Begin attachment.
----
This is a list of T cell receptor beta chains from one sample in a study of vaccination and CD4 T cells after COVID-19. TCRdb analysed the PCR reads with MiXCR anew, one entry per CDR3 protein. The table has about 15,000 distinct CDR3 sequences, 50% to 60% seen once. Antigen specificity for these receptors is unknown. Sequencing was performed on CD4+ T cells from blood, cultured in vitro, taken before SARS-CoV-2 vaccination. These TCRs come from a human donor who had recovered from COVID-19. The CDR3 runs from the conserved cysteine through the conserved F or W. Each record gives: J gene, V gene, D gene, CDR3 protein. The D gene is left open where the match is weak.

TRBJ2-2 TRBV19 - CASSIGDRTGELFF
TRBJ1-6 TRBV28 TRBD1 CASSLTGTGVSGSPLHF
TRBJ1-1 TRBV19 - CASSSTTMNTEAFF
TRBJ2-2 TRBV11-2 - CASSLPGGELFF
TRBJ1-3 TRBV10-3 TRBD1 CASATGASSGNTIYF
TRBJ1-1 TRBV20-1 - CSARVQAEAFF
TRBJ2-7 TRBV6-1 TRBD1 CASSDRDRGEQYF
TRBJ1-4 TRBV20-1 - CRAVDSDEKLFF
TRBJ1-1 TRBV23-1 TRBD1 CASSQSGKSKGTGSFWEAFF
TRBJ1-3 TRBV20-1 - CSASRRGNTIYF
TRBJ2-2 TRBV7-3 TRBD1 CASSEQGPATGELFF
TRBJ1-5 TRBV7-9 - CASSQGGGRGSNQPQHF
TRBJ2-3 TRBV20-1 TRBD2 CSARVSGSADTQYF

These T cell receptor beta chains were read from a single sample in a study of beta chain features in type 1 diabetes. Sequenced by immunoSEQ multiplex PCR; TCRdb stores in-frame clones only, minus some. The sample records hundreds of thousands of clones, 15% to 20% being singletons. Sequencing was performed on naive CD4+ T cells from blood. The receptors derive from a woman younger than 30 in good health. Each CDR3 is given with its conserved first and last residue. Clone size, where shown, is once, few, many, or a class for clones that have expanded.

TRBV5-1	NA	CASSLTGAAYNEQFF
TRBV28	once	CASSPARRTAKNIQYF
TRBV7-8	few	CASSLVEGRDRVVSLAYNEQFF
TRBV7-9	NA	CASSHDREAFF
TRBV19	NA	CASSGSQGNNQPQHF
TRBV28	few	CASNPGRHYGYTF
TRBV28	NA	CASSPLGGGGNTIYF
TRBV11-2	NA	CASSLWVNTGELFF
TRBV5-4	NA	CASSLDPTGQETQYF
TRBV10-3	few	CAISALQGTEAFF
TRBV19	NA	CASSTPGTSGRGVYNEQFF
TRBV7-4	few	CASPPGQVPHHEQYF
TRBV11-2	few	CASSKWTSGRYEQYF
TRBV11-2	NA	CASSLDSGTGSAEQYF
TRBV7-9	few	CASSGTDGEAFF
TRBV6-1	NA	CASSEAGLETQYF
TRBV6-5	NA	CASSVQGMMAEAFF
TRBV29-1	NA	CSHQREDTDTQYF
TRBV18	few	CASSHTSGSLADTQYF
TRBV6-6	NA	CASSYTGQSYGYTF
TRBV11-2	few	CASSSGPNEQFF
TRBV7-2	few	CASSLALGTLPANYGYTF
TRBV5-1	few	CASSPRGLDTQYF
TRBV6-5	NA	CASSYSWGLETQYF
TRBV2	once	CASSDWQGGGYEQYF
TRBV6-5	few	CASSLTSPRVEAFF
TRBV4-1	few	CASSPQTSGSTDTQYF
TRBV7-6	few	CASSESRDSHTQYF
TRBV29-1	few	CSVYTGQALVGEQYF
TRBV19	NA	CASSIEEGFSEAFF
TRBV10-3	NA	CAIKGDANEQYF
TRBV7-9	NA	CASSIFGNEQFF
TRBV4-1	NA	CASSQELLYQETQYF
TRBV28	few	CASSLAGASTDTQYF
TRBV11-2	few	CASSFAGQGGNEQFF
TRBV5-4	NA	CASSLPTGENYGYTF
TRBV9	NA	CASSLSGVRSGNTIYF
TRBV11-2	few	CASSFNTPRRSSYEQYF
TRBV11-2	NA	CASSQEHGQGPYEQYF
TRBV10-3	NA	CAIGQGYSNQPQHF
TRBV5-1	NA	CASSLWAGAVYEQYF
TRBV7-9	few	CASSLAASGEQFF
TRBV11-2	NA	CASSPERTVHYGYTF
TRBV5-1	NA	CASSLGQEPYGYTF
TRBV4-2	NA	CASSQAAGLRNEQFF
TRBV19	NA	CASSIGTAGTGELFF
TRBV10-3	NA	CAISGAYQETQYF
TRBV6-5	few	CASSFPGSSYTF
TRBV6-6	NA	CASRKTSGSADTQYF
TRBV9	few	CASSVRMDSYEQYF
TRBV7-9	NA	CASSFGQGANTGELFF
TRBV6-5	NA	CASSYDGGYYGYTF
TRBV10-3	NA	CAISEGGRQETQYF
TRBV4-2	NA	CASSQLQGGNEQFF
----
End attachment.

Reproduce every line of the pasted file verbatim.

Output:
This is a list of T cell receptor beta chains from one sample in a study of vaccination and CD4 T cells after COVID-19. TCRdb analysed the PCR reads with MiXCR anew, one entry per CDR3 protein. The table has about 15,000 distinct CDR3 sequences, 50% to 60% seen once. Antigen specificity for these receptors is unknown. Sequencing was performed on CD4+ T cells from blood, cultured in vitro, taken before SARS-CoV-2 vaccination. These TCRs come from a human donor who had recovered from COVID-19. The CDR3 runs from the conserved cysteine through the conserved F or W. Each record gives: J gene, V gene, D gene, CDR3 protein. The D gene is left open where the match is weak.

TRBJ2-2 TRBV19 - CASSIGDRTGELFF
TRBJ1-6 TRBV28 TRBD1 CASSLTGTGVSGSPLHF
TRBJ1-1 TRBV19 - CASSSTTMNTEAFF
TRBJ2-2 TRBV11-2 - CASSLPGGELFF
TRBJ1-3 TRBV10-3 TRBD1 CASATGASSGNTIYF
TRBJ1-1 TRBV20-1 - CSARVQAEAFF
TRBJ2-7 TRBV6-1 TRBD1 CASSDRDRGEQYF
TRBJ1-4 TRBV20-1 - CRAVDSDEKLFF
TRBJ1-1 TRBV23-1 TRBD1 CASSQSGKSKGTGSFWEAFF
TRBJ1-3 TRBV20-1 - CSASRRGNTIYF
TRBJ2-2 TRBV7-3 TRBD1 CASSEQGPATGELFF
TRBJ1-5 TRBV7-9 - CASSQGGGRGSNQPQHF
TRBJ2-3 TRBV20-1 TRBD2 CSARVSGSADTQYF

These T cell receptor beta chains were read from a single sample in a study of beta chain features in type 1 diabetes. Sequenced by immunoSEQ multiplex PCR; TCRdb stores in-frame clones only, minus some. The sample records hundreds of thousands of clones, 15% to 20% being singletons. Sequencing was performed on naive CD4+ T cells from blood. The receptors derive from a woman younger than 30 in good health. Each CDR3 is given with its conserved first and last residue. Clone size, where shown, is once, few, many, or a class for clones that have expanded.

TRBV5-1	NA	CASSLTGAAYNEQFF
TRBV28	once	CASSPARRTAKNIQYF
TRBV7-8	few	CASSLVEGRDRVVSLAYNEQFF
TRBV7-9	NA	CASSHDREAFF
TRBV19	NA	CASSGSQGNNQPQHF
TRBV28	few	CASNPGRHYGYTF
TRBV28	NA	CASSPLGGGGNTIYF
TRBV11-2	NA	CASSLWVNTGELFF
TRBV5-4	NA	CASSLDPTGQETQYF
TRBV10-3	few	CAISALQGTEAFF
TRBV19	NA	CASSTPGTSGRGVYNEQFF
TRBV7-4	few	CASPPGQVPHHEQYF
TRBV11-2	few	CASSKWTSGRYEQYF
TRBV11-2	NA	CASSLDSGTGSAEQYF
TRBV7-9	few	CASSGTDGEAFF
TRBV6-1	NA	CASSEAGLETQYF
TRBV6-5	NA	CASSVQGMMAEAFF
TRBV29-1	NA	CSHQREDTDTQYF
TRBV18	few	CASSHTSGSLADTQYF
TRBV6-6	NA	CASSYTGQSYGYTF
TRBV11-2	few	CASSSGPNEQFF
TRBV7-2	few	CASSLALGTLPANYGYTF
TRBV5-1	few	CASSPRGLDTQYF
TRBV6-5	NA	CASSYSWGLETQYF
TRBV2	once	CASSDWQGGGYEQYF
TRBV6-5	few	CASSLTSPRVEAFF
TRBV4-1	few	CASSPQTSGSTDTQYF
TRBV7-6	few	CASSESRDSHTQYF
TRBV29-1	few	CSVYTGQALVGEQYF
TRBV19	NA	CASSIEEGFSEAFF
TRBV10-3	NA	CAIKGDANEQYF
TRBV7-9	NA	CASSIFGNEQFF
TRBV4-1	NA	CASSQELLYQETQYF
TRBV28	few	CASSLAGASTDTQYF
TRBV11-2	few	CASSFAGQGGNEQFF
TRBV5-4	NA	CASSLPTGENYGYTF
TRBV9	NA	CASSLSGVRSGNTIYF
TRBV11-2	few	CASSFNTPRRSSYEQYF
TRBV11-2	NA	CASSQEHGQGPYEQYF
TRBV10-3	NA	CAIGQGYSNQPQHF
TRBV5-1	NA	CASSLWAGAVYEQYF
TRBV7-9	few	CASSLAASGEQFF
TRBV11-2	NA	CASSPERTVHYGYTF
TRBV5-1	NA	CASSLGQEPYGYTF
TRBV4-2	NA	CASSQAAGLRNEQFF
TRBV19	NA	CASSIGTAGTGELFF
TRBV10-3	NA	CAISGAYQETQYF
TRBV6-5	few	CASSFPGSSYTF
TRBV6-6	NA	CASRKTSGSADTQYF
TRBV9	few	CASSVRMDSYEQYF
TRBV7-9	NA	CASSFGQGANTGELFF
TRBV6-5	NA	CASSYDGGYYGYTF
TRBV10-3	NA	CAISEGGRQETQYF
TRBV4-2	NA	CASSQLQGGNEQFF